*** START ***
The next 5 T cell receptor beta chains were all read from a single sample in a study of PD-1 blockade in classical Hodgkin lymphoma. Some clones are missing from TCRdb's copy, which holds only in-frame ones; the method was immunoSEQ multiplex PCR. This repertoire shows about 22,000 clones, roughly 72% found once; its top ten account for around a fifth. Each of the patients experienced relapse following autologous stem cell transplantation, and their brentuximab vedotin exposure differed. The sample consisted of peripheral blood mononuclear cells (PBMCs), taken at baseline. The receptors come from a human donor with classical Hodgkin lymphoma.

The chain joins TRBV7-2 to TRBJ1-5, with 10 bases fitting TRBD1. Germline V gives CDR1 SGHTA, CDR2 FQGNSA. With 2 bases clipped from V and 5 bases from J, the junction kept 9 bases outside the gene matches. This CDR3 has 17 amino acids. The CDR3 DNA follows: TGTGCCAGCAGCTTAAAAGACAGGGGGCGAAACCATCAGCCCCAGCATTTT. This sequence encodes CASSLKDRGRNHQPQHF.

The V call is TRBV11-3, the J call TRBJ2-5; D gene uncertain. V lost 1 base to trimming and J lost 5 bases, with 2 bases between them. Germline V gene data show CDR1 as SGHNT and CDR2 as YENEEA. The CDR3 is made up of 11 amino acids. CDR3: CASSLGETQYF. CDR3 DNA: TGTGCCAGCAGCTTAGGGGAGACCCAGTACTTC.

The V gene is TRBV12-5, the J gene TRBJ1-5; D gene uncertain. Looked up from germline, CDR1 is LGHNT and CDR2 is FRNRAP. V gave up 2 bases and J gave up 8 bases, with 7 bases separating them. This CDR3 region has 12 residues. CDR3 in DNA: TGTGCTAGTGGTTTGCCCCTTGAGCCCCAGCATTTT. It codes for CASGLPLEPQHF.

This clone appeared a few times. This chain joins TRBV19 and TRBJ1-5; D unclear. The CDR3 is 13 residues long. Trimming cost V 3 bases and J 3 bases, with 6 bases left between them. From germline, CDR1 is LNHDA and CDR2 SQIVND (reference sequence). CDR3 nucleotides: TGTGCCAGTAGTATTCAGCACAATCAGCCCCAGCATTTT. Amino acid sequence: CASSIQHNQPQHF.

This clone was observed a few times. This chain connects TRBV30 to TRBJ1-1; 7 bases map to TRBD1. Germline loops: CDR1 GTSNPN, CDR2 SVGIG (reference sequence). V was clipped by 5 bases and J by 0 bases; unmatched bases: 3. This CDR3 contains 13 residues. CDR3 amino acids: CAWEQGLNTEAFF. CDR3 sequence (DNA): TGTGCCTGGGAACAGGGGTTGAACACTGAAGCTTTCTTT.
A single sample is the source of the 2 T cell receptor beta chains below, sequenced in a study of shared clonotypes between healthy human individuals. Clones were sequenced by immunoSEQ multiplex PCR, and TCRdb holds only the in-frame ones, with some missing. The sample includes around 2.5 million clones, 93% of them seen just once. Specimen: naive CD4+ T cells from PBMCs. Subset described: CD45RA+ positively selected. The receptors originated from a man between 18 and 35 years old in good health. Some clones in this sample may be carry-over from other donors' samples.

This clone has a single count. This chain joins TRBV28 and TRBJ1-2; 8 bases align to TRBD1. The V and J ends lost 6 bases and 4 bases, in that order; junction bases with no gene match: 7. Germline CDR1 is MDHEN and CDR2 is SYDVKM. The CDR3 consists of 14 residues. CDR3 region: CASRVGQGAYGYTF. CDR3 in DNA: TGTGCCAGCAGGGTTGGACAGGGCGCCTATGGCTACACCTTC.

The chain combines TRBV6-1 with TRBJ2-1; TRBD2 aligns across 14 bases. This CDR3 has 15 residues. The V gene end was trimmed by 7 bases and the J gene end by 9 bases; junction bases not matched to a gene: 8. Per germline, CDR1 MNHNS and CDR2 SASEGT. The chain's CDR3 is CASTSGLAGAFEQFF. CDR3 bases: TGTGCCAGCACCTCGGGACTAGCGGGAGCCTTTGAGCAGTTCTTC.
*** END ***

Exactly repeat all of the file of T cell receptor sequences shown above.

The next 5 T cell receptor beta chains were all read from a single sample in a study of PD-1 blockade in classical Hodgkin lymphoma. Some clones are missing from TCRdb's copy, which holds only in-frame ones; the method was immunoSEQ multiplex PCR. This repertoire shows about 22,000 clones, roughly 72% found once; its top ten account for around a fifth. Each of the patients experienced relapse following autologous stem cell transplantation, and their brentuximab vedotin exposure differed. The sample consisted of peripheral blood mononuclear cells (PBMCs), taken at baseline. The receptors come from a human donor with classical Hodgkin lymphoma.

The chain joins TRBV7-2 to TRBJ1-5, with 10 bases fitting TRBD1. Germline V gives CDR1 SGHTA, CDR2 FQGNSA. With 2 bases clipped from V and 5 bases from J, the junction kept 9 bases outside the gene matches. This CDR3 has 17 amino acids. The CDR3 DNA follows: TGTGCCAGCAGCTTAAAAGACAGGGGGCGAAACCATCAGCCCCAGCATTTT. This sequence encodes CASSLKDRGRNHQPQHF.

The V call is TRBV11-3, the J call TRBJ2-5; D gene uncertain. V lost 1 base to trimming and J lost 5 bases, with 2 bases between them. Germline V gene data show CDR1 as SGHNT and CDR2 as YENEEA. The CDR3 is made up of 11 amino acids. CDR3: CASSLGETQYF. CDR3 DNA: TGTGCCAGCAGCTTAGGGGAGACCCAGTACTTC.

The V gene is TRBV12-5, the J gene TRBJ1-5; D gene uncertain. Looked up from germline, CDR1 is LGHNT and CDR2 is FRNRAP. V gave up 2 bases and J gave up 8 bases, with 7 bases separating them. This CDR3 region has 12 residues. CDR3 in DNA: TGTGCTAGTGGTTTGCCCCTTGAGCCCCAGCATTTT. It codes for CASGLPLEPQHF.

This clone appeared a few times. This chain joins TRBV19 and TRBJ1-5; D unclear. The CDR3 is 13 residues long. Trimming cost V 3 bases and J 3 bases, with 6 bases left between them. From germline, CDR1 is LNHDA and CDR2 SQIVND (reference sequence). CDR3 nucleotides: TGTGCCAGTAGTATTCAGCACAATCAGCCCCAGCATTTT. Amino acid sequence: CASSIQHNQPQHF.

This clone was observed a few times. This chain connects TRBV30 to TRBJ1-1; 7 bases map to TRBD1. Germline loops: CDR1 GTSNPN, CDR2 SVGIG (reference sequence). V was clipped by 5 bases and J by 0 bases; unmatched bases: 3. This CDR3 contains 13 residues. CDR3 amino acids: CAWEQGLNTEAFF. CDR3 sequence (DNA): TGTGCCTGGGAACAGGGGTTGAACACTGAAGCTTTCTTT.
A single sample is the source of the 2 T cell receptor beta chains below, sequenced in a study of shared clonotypes between healthy human individuals. Clones were sequenced by immunoSEQ multiplex PCR, and TCRdb holds only the in-frame ones, with some missing. The sample includes around 2.5 million clones, 93% of them seen just once. Specimen: naive CD4+ T cells from PBMCs. Subset described: CD45RA+ positively selected. The receptors originated from a man between 18 and 35 years old in good health. Some clones in this sample may be carry-over from other donors' samples.

This clone has a single count. This chain joins TRBV28 and TRBJ1-2; 8 bases align to TRBD1. The V and J ends lost 6 bases and 4 bases, in that order; junction bases with no gene match: 7. Germline CDR1 is MDHEN and CDR2 is SYDVKM. The CDR3 consists of 14 residues. CDR3 region: CASRVGQGAYGYTF. CDR3 in DNA: TGTGCCAGCAGGGTTGGACAGGGCGCCTATGGCTACACCTTC.

The chain combines TRBV6-1 with TRBJ2-1; TRBD2 aligns across 14 bases. This CDR3 has 15 residues. The V gene end was trimmed by 7 bases and the J gene end by 9 bases; junction bases not matched to a gene: 8. Per germline, CDR1 MNHNS and CDR2 SASEGT. The chain's CDR3 is CASTSGLAGAFEQFF. CDR3 bases: TGTGCCAGCACCTCGGGACTAGCGGGAGCCTTTGAGCAGTTCTTC.